The Cribs

The Cribs

(CD - Sonic Blew #COOP 810CD)

Review by Heather Phares

Swinging between concise guitar pop and rangier, noisier experiments, the Cribs' self-titled 2004 debut album contains all the potential they'd develop with different collaborators over the years to come. The band recorded with engineer Ed Deegan at London's Toe Rag studio -- famed for its vintage analog gear as well as clients like the White Stripes, the Kills, and Television Personalities -- and The Cribs presents the Jarman brothers' music at its most indie. This feeling is reinforced by the album's off-kilter bookends: "The Watch Trick"'s shuffling waltz starts things on a mischievous note, while the stomping, sprawling "Third Outing" provides a wild-eyed finale. In between these songs, however, the Cribs show they're not afraid of grand pop gestures. With its big hooks and harmonies, the U.K. Indie Top Ten hit "You Were Always the One" could almost pass for a forgotten British Invasion classic; the album's other hit single, "What About Me," provided the template for the band's shout-along choruses. Moments like these make it easy to hear why the Cribs were a breath of fresh air when they arrived in the early 2000s. Though their songs were as catchy as the work of the Libertines or the Strokes, the Jarmans' down-to-earth, wryly funny, and often poignant songwriting set them apart; it's hard to imagine either of the aforementioned bands penning a lyric like "You were drunk and unbelievably cool/You won't find a friend who knows you like I do" from "Things You Should Be Knowing." Feeling ordinary and forgotten makes "Another Number" one of the album's standouts, while its spiky guitars and plunking basslines reflect the Cribs' love of American indie music (which also surfaces on the tricky tempo shifts of "Baby Don't Sweat" and Sonic Youth-y guitar horseplay of "Learning How to Fight"). The Cribs is a great introduction to the band's brash and tuneful sides, and also shows that though they later worked with producers ranging from Edwyn Collins to Steve Albini, they've always been the architects of their own sound. [After the Cribs regained the rights to their early material, the band celebrated in 2022 with deluxe reissues of their first three albums. The "definitive edition" of The Cribs supplements the remastered album with demos, rarities, and previously unreleased material, all of which reaffirm that the Jarman brothers had the broad strokes of their music well established. The surplus of tunes the band turned out while making The Cribs is especially apparent in the set's demos: "Feelin' It!" and "Fevers and Seizures" represent the Cribs' lanky, noisy rock admirably, while "On the Floor" and "Song from Practice 1" foreshadow the moodier approach they'd take years later (and all of these songs rival the quality of the material that actually appeared on the album). Rounded out by their sessions with Bobby Conn and extras like an endearingly shambling cover of the Shirelles' "Will You Still Love Me Tomorrow?," this version of The Cribs offers plenty of goodies for diehard fans.]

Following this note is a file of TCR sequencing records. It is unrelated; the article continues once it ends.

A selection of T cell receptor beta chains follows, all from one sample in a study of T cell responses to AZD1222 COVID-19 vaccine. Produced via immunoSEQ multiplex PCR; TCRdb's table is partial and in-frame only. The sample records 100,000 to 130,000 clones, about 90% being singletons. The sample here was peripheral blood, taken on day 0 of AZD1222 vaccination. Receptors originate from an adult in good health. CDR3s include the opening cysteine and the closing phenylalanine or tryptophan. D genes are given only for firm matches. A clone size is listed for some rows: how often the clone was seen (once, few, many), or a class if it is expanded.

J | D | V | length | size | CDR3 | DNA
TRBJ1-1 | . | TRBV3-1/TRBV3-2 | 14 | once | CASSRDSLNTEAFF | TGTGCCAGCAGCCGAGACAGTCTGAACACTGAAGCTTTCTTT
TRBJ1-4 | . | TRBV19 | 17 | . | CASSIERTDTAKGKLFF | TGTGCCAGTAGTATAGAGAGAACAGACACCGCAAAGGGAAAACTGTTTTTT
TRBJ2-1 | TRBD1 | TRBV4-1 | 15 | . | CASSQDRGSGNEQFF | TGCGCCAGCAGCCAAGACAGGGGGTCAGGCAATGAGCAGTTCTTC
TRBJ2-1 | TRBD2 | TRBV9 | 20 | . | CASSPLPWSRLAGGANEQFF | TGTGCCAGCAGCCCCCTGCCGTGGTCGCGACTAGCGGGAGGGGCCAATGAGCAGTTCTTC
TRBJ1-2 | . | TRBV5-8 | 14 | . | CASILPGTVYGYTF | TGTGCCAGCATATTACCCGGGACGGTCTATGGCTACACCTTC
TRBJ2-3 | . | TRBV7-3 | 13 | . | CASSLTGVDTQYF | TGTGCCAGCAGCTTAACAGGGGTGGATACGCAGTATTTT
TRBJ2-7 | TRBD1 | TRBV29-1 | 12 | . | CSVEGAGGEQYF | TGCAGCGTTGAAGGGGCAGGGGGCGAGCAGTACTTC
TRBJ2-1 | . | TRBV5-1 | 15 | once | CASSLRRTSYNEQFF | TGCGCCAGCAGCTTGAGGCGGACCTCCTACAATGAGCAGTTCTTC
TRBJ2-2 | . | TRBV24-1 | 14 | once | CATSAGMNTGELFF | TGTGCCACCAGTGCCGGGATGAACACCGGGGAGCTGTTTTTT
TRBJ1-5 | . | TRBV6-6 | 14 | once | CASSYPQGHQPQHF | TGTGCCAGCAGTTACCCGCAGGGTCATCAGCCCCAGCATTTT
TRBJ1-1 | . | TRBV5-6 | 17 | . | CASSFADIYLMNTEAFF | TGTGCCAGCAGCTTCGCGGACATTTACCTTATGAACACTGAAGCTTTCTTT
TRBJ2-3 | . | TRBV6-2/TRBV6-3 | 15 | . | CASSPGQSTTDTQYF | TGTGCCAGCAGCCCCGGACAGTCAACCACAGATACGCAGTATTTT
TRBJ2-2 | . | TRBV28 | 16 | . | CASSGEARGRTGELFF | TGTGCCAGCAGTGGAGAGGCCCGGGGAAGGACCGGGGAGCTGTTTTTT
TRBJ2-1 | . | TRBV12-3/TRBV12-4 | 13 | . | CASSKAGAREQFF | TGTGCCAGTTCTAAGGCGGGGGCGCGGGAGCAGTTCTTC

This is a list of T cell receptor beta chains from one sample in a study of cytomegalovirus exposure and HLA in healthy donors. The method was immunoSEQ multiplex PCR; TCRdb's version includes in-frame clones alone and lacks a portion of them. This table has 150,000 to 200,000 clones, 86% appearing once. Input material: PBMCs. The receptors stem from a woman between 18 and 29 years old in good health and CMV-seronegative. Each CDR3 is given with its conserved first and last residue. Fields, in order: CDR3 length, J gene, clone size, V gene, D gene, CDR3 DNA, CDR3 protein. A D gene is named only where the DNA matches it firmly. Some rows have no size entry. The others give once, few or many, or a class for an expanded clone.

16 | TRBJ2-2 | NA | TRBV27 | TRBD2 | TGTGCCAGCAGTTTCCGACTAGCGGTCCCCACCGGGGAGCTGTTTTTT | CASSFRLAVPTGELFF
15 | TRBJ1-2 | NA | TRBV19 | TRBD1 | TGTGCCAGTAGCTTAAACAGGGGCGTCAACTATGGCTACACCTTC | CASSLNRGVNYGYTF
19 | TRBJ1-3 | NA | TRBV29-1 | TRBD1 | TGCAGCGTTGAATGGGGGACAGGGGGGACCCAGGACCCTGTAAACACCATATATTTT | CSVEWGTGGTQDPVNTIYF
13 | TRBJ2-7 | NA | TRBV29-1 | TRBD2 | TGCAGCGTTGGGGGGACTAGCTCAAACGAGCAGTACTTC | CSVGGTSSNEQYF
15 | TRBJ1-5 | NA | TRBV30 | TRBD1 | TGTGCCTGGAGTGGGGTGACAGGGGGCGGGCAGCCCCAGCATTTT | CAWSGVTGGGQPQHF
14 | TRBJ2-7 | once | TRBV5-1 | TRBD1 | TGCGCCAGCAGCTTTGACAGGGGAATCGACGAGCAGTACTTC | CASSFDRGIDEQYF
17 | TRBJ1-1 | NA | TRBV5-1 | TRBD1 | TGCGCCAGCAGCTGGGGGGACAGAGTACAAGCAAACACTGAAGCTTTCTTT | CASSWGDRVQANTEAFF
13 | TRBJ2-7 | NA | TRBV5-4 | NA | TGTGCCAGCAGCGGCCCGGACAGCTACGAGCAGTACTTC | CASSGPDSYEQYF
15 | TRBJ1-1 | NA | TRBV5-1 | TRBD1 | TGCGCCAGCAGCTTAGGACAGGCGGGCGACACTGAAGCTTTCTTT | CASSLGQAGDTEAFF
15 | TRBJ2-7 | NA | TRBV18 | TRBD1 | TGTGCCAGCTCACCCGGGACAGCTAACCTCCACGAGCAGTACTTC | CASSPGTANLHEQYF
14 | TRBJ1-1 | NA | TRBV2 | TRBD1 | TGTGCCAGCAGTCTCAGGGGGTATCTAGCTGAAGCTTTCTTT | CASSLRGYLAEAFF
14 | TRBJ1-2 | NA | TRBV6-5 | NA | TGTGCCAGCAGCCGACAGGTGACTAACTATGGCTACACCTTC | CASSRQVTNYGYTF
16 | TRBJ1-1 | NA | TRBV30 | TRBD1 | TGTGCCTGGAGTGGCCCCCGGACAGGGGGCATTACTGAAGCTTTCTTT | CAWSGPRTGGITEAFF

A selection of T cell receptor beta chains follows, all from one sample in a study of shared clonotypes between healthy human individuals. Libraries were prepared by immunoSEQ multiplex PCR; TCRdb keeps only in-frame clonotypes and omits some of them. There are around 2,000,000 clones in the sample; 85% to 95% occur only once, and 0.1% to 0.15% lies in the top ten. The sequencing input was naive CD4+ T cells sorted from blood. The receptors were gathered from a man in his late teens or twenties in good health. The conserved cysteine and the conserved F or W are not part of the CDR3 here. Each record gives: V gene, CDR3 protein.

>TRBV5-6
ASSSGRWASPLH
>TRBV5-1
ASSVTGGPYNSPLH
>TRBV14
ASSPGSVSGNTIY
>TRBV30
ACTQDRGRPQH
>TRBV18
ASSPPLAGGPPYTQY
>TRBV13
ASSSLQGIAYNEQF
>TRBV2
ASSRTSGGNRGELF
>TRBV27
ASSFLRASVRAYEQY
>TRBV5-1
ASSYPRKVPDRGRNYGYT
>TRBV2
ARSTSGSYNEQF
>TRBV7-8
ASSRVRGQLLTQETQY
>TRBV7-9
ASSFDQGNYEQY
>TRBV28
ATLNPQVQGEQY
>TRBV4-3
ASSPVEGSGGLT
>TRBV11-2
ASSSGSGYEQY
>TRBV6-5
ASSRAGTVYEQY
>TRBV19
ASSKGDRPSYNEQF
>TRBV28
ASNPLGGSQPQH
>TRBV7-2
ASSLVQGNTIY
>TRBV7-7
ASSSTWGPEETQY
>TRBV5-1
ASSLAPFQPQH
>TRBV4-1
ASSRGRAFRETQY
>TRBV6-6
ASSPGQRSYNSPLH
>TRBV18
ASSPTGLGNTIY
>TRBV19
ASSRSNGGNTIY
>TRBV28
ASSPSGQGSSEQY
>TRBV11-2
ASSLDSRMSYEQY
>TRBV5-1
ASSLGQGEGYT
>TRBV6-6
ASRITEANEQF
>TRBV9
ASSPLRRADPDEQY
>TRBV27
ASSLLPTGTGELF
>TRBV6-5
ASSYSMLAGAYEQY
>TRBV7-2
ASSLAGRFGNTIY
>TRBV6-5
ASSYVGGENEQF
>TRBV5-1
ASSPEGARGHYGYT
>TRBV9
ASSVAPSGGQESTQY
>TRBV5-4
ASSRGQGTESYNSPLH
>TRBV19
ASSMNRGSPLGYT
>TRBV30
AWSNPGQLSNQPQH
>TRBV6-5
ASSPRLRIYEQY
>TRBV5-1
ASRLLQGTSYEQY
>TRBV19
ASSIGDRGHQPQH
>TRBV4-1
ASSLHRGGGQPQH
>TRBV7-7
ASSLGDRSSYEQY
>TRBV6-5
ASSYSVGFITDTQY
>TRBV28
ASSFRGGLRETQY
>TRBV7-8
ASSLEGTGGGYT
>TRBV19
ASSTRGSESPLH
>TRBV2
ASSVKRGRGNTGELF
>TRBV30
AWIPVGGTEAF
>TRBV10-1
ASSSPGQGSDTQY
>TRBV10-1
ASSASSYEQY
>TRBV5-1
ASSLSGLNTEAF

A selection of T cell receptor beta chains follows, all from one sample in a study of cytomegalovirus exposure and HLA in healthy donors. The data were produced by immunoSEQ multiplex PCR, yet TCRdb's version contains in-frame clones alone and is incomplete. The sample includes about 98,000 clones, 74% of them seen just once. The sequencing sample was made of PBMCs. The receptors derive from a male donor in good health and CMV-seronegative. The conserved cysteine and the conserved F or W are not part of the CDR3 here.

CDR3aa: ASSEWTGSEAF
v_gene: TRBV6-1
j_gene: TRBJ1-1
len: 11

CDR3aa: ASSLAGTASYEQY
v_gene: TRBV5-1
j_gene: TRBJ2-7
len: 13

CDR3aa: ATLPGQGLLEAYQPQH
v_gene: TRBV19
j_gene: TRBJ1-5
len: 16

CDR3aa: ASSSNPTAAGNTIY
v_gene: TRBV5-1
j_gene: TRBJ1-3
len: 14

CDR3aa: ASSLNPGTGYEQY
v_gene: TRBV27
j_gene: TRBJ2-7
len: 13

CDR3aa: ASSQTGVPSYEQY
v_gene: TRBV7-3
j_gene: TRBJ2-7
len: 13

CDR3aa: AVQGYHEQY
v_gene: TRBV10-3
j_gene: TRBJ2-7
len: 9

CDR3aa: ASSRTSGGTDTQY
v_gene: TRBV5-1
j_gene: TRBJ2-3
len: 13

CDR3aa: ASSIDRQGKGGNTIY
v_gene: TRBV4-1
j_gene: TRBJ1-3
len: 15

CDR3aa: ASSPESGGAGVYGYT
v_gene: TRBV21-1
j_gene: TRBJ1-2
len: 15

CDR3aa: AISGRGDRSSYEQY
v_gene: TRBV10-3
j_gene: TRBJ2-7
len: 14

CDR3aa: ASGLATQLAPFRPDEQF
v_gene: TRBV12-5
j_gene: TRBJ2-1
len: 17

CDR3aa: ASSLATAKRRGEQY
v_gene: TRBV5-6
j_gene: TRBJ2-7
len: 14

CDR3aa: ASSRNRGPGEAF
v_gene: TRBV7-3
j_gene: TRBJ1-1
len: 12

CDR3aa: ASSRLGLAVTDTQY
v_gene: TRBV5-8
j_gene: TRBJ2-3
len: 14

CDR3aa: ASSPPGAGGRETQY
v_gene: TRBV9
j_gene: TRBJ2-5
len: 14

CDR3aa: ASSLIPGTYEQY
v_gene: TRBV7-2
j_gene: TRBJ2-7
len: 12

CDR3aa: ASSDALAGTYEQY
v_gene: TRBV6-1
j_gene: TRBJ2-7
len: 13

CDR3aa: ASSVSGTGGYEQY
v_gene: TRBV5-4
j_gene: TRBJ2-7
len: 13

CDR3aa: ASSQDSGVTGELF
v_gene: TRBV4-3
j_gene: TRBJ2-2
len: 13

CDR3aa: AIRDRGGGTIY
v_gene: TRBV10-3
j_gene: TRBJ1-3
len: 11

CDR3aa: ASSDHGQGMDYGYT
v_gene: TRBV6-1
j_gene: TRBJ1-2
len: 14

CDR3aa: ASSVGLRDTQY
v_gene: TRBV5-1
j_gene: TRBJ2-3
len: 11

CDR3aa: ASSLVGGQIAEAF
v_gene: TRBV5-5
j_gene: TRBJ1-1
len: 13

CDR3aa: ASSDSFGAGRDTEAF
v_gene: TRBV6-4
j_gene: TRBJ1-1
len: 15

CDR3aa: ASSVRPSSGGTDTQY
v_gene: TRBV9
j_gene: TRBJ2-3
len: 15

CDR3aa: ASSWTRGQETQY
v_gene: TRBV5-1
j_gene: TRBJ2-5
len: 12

Track Listing - Disc 2

Title/Composer Performer Time Stream
1 The Cribs 02:36 Amazon
2 The Cribs 03:45 Amazon
3 The Cribs 04:02 Amazon
4 The Cribs 02:58 Amazon
5 The Cribs 03:07 Amazon
6 The Cribs 02:58 Amazon
7 The Cribs 03:42 Amazon
8 The Cribs 03:08 Amazon
9 The Cribs 04:26 Amazon
10 The Cribs 02:55 Amazon
11 The Cribs 03:05 Amazon
12 The Cribs 03:32 Amazon
13 The Cribs 02:40 Amazon
14 The Cribs 03:50 Amazon
15 The Cribs 02:24 Amazon
16 The Cribs 04:10 Amazon
17 The Cribs 02:54 Amazon
18 The Cribs 03:02 Amazon
19 The Cribs 02:14 Amazon
20 The Cribs 02:26 Amazon
21 The Cribs 03:09 Amazon
22 The Cribs 03:55 Amazon
23 The Cribs 04:05 Amazon
blue highlight denotes track pick